Monday, March 15, 2010

Towards Nanoscience

Dr. Daniel Tomalia regaled us with stories on Thursday night, dwelling especially on his meeting with Linus Pauling, whom he met many years back. Their conversation stretched into the evening, and Dr. Tomalia was left with the distinct impression that he had met a great man.

This story was apropos as the lecture series is named for Linus Pauling and a lot of us meet in his boyhood home. Moreover, Pauling is the only person to have received two unshared Nobel Prizes, the second for peace, and Dr. Tomalia wanted to suggest that nanotechnology might herald an era of disarmament and far less warfaring, as humans learned to do yet more with less.

Next to these hopeful visions were peoples fears, revealed in subsequent Q&A, that nanotechnology would simply widen the gap between the haves and have nots, plus might become weaponized and used to target specific populations (biological warfare in other words). Of course these are key concerns that any serious scientist must address, both in words and with career moves, if seeking to retain the public's trust.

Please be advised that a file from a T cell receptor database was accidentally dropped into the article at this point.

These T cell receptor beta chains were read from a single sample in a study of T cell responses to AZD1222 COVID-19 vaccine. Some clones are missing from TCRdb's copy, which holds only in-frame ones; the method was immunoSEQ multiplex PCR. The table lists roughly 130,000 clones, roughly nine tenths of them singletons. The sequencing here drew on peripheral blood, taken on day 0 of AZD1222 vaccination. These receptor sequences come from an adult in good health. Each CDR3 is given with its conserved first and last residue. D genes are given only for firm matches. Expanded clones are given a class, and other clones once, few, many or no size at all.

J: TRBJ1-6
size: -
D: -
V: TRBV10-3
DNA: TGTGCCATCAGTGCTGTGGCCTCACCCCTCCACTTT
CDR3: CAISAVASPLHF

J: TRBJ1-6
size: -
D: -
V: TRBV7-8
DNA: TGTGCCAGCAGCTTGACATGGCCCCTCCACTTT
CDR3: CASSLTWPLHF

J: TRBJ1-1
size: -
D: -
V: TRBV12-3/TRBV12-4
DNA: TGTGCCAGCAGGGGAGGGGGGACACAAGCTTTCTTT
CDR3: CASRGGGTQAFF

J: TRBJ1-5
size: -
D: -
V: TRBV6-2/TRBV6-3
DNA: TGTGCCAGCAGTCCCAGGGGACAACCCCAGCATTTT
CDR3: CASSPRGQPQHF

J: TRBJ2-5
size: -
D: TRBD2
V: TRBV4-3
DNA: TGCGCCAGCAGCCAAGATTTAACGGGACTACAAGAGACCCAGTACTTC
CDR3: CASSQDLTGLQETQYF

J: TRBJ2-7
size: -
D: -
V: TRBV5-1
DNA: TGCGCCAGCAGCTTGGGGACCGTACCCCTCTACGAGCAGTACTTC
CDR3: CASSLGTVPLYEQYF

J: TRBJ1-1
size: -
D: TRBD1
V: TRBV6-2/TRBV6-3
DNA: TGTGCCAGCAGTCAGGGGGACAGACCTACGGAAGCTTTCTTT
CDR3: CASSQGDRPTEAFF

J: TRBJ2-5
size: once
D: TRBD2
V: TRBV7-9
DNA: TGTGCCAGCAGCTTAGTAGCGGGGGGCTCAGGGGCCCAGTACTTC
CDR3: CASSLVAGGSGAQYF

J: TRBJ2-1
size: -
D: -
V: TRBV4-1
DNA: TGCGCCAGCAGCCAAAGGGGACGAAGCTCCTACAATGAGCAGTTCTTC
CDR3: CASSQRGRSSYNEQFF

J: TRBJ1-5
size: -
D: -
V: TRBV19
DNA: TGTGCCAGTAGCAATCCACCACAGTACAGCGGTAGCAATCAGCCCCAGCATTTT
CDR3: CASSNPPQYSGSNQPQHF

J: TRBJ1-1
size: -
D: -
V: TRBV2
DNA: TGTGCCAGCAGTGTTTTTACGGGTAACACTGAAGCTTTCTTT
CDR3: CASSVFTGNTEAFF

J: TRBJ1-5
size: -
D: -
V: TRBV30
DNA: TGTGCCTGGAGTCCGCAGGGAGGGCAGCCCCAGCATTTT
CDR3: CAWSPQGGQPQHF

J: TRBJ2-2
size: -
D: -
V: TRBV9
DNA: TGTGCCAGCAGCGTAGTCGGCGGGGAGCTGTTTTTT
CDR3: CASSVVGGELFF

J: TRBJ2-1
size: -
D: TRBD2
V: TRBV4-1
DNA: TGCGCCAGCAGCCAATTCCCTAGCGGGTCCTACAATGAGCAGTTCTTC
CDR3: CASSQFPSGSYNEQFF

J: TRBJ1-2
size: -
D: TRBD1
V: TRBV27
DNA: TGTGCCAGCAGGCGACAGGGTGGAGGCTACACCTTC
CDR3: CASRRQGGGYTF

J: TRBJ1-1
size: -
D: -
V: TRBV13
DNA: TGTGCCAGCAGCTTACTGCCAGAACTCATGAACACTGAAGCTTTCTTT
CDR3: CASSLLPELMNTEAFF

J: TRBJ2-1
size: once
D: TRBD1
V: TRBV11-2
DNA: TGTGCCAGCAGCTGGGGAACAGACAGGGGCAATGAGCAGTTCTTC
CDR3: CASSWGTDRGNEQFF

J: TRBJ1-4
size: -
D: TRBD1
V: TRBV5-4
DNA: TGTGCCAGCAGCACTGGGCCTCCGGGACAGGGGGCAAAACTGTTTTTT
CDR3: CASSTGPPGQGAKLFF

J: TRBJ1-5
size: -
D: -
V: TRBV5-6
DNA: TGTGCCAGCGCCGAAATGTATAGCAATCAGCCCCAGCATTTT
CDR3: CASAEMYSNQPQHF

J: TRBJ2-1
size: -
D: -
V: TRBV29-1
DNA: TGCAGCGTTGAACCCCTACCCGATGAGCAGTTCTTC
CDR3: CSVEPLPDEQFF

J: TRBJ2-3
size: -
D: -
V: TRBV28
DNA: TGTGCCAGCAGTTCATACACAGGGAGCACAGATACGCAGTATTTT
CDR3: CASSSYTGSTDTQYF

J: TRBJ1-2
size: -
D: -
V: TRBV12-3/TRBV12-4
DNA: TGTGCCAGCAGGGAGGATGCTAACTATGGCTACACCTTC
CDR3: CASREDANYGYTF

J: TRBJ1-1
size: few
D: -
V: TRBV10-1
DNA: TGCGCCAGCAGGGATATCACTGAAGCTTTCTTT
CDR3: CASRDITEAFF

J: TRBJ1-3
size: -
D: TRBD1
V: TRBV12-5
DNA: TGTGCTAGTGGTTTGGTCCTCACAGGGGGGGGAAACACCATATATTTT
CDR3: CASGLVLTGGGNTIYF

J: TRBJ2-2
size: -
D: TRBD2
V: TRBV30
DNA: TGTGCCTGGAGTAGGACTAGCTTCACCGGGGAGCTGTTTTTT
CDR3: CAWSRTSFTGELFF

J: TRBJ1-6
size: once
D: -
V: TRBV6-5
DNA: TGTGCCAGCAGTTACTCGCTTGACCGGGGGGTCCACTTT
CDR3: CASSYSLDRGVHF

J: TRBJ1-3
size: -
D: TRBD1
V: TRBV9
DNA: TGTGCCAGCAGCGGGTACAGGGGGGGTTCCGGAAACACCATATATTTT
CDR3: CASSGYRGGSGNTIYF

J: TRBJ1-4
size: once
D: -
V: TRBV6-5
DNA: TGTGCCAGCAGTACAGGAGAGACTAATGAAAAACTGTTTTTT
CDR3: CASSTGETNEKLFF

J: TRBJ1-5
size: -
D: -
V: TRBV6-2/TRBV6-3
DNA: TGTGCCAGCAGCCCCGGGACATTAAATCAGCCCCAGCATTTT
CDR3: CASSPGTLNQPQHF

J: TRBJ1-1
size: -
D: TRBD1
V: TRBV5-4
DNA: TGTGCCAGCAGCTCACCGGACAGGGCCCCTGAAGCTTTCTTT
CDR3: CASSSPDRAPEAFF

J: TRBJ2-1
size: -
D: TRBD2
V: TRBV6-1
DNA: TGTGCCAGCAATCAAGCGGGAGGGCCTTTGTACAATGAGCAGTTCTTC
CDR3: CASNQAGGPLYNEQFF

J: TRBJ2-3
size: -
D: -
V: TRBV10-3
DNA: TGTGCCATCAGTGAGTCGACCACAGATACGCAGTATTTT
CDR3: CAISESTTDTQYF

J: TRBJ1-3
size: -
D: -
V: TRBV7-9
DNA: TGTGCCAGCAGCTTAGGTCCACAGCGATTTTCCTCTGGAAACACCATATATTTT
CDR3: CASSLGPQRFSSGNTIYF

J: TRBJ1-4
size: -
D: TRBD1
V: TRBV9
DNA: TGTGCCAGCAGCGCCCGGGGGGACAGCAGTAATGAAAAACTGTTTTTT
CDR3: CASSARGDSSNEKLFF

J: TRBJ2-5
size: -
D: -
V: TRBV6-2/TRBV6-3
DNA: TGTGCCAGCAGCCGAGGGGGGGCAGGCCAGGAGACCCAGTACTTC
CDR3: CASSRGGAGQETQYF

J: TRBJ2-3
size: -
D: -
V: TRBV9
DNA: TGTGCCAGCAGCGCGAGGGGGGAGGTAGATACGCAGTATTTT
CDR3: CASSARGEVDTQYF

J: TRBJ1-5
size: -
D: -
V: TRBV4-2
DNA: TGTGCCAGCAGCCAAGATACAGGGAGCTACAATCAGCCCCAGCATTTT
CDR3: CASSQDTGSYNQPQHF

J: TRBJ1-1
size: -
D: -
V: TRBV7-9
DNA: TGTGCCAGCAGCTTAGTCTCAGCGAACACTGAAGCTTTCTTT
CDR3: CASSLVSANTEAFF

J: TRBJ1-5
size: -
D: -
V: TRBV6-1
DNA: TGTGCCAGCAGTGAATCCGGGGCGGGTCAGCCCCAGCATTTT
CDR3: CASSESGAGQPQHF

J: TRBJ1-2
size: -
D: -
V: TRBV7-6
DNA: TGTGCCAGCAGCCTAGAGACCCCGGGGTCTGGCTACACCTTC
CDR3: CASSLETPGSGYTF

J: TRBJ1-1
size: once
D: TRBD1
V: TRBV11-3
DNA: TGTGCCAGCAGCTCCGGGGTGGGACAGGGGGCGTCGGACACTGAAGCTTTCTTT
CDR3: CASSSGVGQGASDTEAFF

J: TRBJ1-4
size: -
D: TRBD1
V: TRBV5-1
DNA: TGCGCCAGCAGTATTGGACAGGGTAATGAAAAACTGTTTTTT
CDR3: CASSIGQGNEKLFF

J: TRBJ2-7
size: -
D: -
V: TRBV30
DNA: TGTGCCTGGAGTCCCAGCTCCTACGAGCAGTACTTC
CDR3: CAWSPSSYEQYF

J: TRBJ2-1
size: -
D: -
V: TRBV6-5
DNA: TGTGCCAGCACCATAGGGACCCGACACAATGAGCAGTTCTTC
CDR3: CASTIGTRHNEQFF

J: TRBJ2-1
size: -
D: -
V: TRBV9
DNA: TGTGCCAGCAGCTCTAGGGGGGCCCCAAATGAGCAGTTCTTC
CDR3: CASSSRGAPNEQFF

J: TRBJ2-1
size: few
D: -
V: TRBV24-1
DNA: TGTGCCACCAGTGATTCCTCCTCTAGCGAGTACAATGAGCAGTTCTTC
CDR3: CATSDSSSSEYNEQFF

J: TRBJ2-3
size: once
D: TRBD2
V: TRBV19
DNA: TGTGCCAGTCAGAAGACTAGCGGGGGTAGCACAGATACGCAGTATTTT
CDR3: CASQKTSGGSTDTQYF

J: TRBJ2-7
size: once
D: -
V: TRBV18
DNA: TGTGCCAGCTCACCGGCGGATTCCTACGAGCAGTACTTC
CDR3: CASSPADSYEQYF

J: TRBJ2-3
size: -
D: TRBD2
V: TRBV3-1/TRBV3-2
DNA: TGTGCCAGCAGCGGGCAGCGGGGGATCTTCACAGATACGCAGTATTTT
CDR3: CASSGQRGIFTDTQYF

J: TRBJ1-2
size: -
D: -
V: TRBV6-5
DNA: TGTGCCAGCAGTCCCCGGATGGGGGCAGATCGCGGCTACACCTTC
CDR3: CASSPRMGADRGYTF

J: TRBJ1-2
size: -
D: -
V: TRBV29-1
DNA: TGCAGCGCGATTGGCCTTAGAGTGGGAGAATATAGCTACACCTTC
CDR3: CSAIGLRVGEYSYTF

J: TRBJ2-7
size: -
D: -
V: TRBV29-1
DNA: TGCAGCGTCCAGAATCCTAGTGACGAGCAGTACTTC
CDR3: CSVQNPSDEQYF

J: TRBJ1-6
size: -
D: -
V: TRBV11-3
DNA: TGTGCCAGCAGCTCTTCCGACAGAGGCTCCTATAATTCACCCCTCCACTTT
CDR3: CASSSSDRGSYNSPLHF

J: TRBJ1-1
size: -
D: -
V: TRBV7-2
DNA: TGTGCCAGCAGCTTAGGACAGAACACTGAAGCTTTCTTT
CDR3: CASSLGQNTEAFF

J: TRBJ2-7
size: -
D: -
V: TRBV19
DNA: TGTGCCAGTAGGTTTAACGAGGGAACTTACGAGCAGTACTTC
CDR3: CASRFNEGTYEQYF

Dr. Tomalia suggests that nanotechnology is just that, a technology. His hope is to move it towards becoming a science by helping with the generalizations, the heuristics. He has a lot of good ideas along those lines, involving classifying components as hard and soft, corresponding roughly to inorganic and organic.

He has approximately six of each type of component. For example, buckminsterfullerene may be used as a hard core for attaching tree-like structures called dendrimers. RNA or DNA he calls S6 (soft six) and occurs naturally in such nano-structures as the viruses. Using this nomenclature, he builds something like a periodic table that is both descriptive and predictive as to chemical properites -- seems a good start.

In terms of synergetic geometry, I could see where control over dendrimer shape and size would correspond to Fuller's sphere packing cartoons. The core information, like a seed, is what governs the shape of the resulting dendrimer, which may be grown outward to various sizes or frequencies.

Shape corresponds to angle, and relates to the formula 2 P FF + 2, where P stands for whatever prime number product and FF (frequency to the second power) corresponds to size or number of layers. In the case of the cuboctahedron or icosahedron (shape), the prime number characteristic is 5. In the case of the cube, 3. In the case of the octahedron, 4. This is a kind of mathematical analogy helping to anchor the heuristics Dr. Tomalia was sharing with us.

1, 12, 42, 92, 162...

I was trudging in the rain from Blue Moon for this one and missed Skip Rung's introduction. Skip heads the ONAMI lab on the Hewlett Packard campus in Corvallis. Our Linus Pauling group went on a field trip there not so long ago. I noticed the Zome tool buckyball building kit.